November 24, 2019 – Ruminations by Fr. Pat

In many a car that may be owned by a Catholic, one may see, in one way or another, a medal dangling from the rearview mirror or clipped on the visor. For many a Catholic, a religious medal may be worn about the neck. Where did this practice come from? Is it something new?
Actually, wearing a religious medal is something that is very old, both in the Church and in the secular world. In the Roman world people wore amulets, which were supposed to guard the person from curses, or which gave them supernatural powers. It was a very common practice. They used them as “magical” items, in order to protect themselves from various evils of the world or to ward off disease.
When the Roman world became Christianized, the Church Christianized the use of medals. The Church sanctified the practice, removing the perception that the charm had “power” and replacing it with the under-standing that wearing a medal is intended to remind the wearer of the power of Jesus in their life. Within the Church the practice of wearing medals for religious reasons reminds Christians of their bond with Jesus Christ. Archeology has discovered medals bearing the image of St. Peter and St. Paul manufactured in the second century. In fact, there was a St. Zeno of Verona (d. 371) who had the custom of giving religious medals to newly baptized Christians to commemorate their baptism and reception into the Church.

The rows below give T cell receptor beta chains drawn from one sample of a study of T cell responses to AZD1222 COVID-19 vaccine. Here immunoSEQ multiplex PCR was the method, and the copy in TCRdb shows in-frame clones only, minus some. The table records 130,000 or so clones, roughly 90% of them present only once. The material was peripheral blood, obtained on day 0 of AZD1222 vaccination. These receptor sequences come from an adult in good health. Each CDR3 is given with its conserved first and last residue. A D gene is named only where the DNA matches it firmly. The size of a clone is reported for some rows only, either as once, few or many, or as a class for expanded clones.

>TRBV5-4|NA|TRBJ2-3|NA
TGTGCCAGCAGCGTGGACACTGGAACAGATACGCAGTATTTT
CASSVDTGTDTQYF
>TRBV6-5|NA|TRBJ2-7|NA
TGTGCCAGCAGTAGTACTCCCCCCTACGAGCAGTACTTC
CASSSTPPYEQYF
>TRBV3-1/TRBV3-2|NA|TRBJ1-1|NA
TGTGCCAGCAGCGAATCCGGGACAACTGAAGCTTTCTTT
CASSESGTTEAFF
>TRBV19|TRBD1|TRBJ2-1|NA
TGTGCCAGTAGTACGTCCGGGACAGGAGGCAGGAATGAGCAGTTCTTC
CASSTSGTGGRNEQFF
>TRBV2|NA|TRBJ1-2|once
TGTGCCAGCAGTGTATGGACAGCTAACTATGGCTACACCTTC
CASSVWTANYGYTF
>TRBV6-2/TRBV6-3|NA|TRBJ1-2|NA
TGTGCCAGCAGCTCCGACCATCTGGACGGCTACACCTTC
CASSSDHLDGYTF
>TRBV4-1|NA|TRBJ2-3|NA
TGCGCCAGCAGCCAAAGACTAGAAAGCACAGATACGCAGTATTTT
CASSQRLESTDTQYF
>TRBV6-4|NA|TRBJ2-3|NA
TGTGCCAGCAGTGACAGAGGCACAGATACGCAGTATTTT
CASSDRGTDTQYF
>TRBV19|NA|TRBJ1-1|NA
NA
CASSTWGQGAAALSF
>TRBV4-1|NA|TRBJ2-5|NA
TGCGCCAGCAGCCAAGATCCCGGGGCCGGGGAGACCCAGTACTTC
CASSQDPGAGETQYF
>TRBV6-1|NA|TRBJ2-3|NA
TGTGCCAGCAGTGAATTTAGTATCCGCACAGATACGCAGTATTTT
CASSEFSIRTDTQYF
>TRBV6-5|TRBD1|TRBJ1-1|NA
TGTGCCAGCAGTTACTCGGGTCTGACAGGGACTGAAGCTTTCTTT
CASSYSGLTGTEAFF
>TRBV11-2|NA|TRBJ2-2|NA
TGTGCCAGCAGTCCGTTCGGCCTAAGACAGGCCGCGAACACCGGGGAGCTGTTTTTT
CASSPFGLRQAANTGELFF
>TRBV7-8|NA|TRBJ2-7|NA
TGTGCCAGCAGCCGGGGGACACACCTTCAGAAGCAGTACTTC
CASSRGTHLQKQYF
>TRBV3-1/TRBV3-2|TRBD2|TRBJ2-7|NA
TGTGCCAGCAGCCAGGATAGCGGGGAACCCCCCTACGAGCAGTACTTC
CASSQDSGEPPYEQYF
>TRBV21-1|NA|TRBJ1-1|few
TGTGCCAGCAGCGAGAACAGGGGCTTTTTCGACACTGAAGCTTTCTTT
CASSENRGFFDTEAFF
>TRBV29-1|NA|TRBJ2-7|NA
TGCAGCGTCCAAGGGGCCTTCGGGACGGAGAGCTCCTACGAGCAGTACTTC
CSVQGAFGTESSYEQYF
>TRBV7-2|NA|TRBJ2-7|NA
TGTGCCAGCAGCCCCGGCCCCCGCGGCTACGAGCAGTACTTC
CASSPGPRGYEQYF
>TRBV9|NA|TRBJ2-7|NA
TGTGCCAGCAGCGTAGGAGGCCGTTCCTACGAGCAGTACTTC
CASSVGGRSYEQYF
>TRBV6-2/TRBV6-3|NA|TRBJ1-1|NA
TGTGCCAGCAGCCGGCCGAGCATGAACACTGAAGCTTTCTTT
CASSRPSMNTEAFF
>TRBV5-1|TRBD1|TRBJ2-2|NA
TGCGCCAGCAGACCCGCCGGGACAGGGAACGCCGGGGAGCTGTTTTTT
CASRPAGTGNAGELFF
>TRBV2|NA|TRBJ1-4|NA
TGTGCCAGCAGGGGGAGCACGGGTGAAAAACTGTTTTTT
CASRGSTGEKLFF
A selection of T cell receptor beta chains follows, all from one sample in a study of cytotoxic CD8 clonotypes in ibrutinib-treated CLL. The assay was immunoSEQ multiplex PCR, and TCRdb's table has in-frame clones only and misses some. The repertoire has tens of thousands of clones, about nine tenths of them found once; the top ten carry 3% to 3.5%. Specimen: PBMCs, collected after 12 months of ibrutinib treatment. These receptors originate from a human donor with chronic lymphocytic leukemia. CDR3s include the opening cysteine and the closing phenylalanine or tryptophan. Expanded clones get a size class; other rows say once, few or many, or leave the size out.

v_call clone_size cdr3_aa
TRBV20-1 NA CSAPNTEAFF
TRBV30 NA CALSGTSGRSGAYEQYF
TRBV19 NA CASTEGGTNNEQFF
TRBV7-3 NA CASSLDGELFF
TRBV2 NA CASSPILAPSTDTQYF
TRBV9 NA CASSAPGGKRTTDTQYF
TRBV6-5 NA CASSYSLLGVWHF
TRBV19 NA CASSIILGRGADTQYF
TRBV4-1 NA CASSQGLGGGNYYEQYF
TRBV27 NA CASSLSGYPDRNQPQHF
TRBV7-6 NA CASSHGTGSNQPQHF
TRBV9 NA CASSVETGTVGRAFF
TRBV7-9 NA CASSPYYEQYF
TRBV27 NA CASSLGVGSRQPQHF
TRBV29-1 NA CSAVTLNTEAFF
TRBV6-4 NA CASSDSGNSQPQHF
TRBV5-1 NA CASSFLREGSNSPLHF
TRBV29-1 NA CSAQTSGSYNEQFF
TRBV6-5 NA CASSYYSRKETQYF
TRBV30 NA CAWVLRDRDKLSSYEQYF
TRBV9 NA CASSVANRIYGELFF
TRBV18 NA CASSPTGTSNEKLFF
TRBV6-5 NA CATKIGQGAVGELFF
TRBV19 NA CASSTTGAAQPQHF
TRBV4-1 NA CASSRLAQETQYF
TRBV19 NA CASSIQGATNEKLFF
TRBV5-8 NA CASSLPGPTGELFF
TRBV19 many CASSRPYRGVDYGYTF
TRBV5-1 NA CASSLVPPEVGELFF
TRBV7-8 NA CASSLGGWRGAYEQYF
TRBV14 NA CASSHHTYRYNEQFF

There is one very important item that needs to be understood. Many people think of medals as good luck charms. The Church, from the very beginning, has condemned this type of thinking. Currently, the Catechism states: All practices of magic or sorcery, by which one attempts to tame occult powers, so as to place them at one’s service and have a supernatural power over others – even if this were for the sake of restoring their health – are gravely contrary to the virtue of religion (#2117).
Medals are reminders to help the believer to pray, or to perform acts of reverence to God. They may help the believer directly pray to God. They may be reminded that the Saint is praying for them. Remember, the medal itself does not give any help to the believer, but inspires occasions of Faith and Hope in God. They are not to be perceived as good luck charms. Wearing the medal of St. Michael doesn’t protect us; it is his prayers to the Lord which protects us. By wearing the medal, we are reminded of that fact. Wearing a medal of the Blessed Mother doesn’t force her to help us. It is a reminder that she does help us because of her love for us and her Faith in her Son.

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